Bob Cardenas, 102, legendary test pilot, WWII hero passes away

Famed test pilot and aviation legend Brig. Gen. Robert “Bob” Cardenas died in San Diego, Calif., March 10, 2022 — his 102nd birthday.

Cardenas was born in Merida, Yucatan, Mexico, March 10, 1922. Moving to San Diego at age 5, he attended schools in San Diego, and graduated from the University of New Mexico at Albuquerque in 1955 with a Bachelor of Science degree in mechanical engineering.

His military career began in 1939 when he became a member of the California National Guard. He entered aviation cadet training in September 1940 and received his pilot wings and commission as second lieutenant in July 1941.

From June 1947 to July 1949, Cardenas was an experimental test pilot at†Edwards Air Force Base, Calif., and Wright-Patterson AFB, Ohio, and was awarded the Air Medal with two oak leaf clusters for experimental flight tests at Edwards AFB.

As a test pilot, he is well known for piloting the B-29 launch aircraft that released the X-1 experimental rocket plane — in which then — Capt. Charles “Chuck” Yeager became the first human to fly faster than the speed of sound in 1947.

Cardenas also aided in pioneering jet aircraft development by test flying the P-59 Airacomet and the XB-45 the Air Force’s first jet fighter and bomber.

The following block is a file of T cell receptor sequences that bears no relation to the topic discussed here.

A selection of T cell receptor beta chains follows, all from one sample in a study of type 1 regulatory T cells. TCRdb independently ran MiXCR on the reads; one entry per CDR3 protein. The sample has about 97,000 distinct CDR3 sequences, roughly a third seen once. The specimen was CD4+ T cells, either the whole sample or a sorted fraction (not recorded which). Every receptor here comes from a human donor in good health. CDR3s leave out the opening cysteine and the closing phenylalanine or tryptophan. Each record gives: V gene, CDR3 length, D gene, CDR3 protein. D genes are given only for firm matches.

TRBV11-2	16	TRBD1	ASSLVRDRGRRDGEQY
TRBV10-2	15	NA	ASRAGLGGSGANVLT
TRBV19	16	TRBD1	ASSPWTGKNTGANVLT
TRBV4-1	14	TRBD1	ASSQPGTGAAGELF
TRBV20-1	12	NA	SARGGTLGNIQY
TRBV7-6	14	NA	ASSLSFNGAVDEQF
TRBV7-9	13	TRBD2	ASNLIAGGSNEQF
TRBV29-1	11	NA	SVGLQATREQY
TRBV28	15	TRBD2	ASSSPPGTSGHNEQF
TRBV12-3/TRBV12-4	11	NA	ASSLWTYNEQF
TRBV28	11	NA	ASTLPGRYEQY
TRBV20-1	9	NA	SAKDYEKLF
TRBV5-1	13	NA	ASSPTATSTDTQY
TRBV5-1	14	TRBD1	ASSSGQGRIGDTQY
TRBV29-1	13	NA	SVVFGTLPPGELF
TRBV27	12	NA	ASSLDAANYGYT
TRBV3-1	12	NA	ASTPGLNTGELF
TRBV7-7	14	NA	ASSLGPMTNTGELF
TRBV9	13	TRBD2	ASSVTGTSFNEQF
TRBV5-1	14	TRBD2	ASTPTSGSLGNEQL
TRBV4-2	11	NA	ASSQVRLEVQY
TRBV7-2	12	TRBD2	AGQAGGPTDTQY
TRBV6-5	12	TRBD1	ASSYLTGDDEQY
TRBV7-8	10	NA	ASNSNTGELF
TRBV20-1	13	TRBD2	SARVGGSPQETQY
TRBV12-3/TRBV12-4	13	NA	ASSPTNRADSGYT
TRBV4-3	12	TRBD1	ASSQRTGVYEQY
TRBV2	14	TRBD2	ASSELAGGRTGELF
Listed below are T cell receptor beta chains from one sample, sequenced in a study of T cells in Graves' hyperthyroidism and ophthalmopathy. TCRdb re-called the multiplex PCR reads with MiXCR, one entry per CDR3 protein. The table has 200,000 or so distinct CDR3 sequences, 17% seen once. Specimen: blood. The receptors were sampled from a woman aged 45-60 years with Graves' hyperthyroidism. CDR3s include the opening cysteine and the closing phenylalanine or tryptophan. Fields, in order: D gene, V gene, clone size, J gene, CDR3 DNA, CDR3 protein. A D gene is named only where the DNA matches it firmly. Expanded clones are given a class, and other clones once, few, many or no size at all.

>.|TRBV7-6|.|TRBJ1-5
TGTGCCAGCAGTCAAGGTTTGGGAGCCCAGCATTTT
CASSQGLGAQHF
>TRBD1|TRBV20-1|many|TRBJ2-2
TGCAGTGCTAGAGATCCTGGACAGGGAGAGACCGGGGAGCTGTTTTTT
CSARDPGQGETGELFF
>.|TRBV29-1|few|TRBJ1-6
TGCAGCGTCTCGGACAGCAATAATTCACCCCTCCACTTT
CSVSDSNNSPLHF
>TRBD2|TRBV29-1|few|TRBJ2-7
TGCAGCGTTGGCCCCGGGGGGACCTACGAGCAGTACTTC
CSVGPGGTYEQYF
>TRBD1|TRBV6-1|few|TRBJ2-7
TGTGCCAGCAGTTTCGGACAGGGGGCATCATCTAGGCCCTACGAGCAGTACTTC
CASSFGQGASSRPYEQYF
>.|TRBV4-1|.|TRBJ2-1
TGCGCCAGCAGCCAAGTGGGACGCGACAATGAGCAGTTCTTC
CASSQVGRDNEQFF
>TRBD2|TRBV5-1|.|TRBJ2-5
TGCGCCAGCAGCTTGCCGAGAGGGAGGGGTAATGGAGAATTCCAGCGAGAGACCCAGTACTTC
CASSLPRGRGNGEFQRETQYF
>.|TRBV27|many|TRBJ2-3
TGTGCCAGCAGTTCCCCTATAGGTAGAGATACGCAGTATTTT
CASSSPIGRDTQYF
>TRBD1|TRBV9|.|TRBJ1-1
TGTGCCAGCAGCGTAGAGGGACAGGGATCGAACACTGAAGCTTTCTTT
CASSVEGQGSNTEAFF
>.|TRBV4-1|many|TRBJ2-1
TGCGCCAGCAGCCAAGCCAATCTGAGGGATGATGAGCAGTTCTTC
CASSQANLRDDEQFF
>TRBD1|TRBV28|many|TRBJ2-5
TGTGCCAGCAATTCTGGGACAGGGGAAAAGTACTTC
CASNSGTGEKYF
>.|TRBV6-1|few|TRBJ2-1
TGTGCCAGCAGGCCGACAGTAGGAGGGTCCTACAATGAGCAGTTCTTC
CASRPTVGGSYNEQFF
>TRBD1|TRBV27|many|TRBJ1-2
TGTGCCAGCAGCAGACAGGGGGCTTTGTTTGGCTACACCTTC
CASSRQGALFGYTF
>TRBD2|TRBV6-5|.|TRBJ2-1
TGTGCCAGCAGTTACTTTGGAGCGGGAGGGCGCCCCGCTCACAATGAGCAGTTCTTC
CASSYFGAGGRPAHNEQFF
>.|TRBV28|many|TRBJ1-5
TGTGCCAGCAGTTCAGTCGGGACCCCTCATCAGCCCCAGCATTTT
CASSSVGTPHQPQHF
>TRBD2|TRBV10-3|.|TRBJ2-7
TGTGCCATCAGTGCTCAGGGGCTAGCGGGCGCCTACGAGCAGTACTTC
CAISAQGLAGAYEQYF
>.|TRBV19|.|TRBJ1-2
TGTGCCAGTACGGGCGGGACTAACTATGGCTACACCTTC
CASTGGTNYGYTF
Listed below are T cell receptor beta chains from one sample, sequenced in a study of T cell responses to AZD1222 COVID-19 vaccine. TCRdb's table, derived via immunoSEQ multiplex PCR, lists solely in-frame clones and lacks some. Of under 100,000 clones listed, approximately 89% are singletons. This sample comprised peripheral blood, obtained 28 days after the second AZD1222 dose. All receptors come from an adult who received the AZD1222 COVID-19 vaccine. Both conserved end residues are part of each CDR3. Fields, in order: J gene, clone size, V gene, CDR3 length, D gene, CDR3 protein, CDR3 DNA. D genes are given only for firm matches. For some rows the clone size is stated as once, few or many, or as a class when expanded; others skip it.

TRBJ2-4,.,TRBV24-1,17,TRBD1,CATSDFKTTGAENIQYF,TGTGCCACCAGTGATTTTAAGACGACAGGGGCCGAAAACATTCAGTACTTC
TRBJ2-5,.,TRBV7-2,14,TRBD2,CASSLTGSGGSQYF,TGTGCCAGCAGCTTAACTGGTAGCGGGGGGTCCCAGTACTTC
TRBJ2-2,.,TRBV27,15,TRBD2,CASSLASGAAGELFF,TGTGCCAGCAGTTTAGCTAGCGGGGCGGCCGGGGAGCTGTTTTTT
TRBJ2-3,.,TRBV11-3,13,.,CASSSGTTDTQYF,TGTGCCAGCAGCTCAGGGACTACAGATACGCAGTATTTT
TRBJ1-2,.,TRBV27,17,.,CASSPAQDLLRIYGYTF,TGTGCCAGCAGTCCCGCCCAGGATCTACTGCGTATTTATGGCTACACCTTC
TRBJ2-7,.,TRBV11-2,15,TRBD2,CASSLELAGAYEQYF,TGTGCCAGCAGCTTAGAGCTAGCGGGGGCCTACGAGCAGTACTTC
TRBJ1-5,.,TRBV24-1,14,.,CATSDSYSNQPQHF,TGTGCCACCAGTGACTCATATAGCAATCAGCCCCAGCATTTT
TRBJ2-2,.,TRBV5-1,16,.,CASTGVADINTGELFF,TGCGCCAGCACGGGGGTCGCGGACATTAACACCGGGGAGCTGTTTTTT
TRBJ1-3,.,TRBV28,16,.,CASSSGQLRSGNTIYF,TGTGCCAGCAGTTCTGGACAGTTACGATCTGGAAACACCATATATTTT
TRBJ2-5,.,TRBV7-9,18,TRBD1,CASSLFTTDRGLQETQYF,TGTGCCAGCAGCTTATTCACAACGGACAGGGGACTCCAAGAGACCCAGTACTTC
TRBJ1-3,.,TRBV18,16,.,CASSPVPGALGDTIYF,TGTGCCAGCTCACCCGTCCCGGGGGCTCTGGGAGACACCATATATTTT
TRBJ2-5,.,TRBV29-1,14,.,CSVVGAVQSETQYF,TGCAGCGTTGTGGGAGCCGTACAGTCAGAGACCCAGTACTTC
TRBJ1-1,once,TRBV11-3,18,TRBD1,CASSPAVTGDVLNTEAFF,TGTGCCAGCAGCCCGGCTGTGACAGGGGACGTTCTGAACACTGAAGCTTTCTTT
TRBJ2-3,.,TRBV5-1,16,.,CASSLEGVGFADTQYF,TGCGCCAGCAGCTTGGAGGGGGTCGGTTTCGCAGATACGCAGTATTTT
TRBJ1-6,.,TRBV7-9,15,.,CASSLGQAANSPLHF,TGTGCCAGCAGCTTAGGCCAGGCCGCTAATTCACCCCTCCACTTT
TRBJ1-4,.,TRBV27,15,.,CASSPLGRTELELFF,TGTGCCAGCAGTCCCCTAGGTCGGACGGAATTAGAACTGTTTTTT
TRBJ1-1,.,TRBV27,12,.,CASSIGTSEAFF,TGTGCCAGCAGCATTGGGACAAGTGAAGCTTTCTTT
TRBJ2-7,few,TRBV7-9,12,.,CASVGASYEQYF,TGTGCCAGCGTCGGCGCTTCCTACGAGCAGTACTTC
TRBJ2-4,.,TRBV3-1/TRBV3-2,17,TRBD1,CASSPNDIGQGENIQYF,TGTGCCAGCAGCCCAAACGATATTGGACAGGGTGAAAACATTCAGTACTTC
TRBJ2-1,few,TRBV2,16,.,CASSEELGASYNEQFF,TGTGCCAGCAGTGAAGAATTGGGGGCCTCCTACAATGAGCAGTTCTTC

Cardenas was also the principal test pilot for the Northrop YB-49 Flying Wing, making his first flight in the aircraft in December 1947.

He was also the operations officer for testing of the YB-49 flying wing. Cardenas was also the investigating officer after the YB-49 crashed killing Capt. Glenn Edwards and Maj. Daniel Forbes on June 5, 1948.

Cardenas flew the evaluation tests that would inform the Air Force’s decision on whether to buy the Flying Wing.

By May of 1948, the phase II tests were almost complete when Cardenas had the opportunity to finish his engineering degree at the University of Southern California. Maj. Gen. Al Boyd chose Capt. Glen Edwards to replace Cardenas as the project pilot.

Cardenas checked out Edwards in the YB-49 on May 20 and 21, 1948, and afterwards drove to Dayton, Ohio, to pick up his fiancé, Gladys, and getting married. On June 5, as Cardenas was taking his new bride to meet his parents, he heard on the radio that the YB-49 had crashed killing Capt. Glen Edwards, Maj. Danny Forbes, 1st Lt. Ed Swindell and civilians C. Lesser and C. H. LaFountain. Cardenas school orders had been cancelled by Boyd, and he was ordered to finish the testing and find out what had caused the crash of theYB-49.

On Feb. 9, 1949, Cardenas flew the YB-49 non-stop from Muroc to Andrews Air Force Base, Md., in 4 hours 5 minutes setting a new transcontinental record.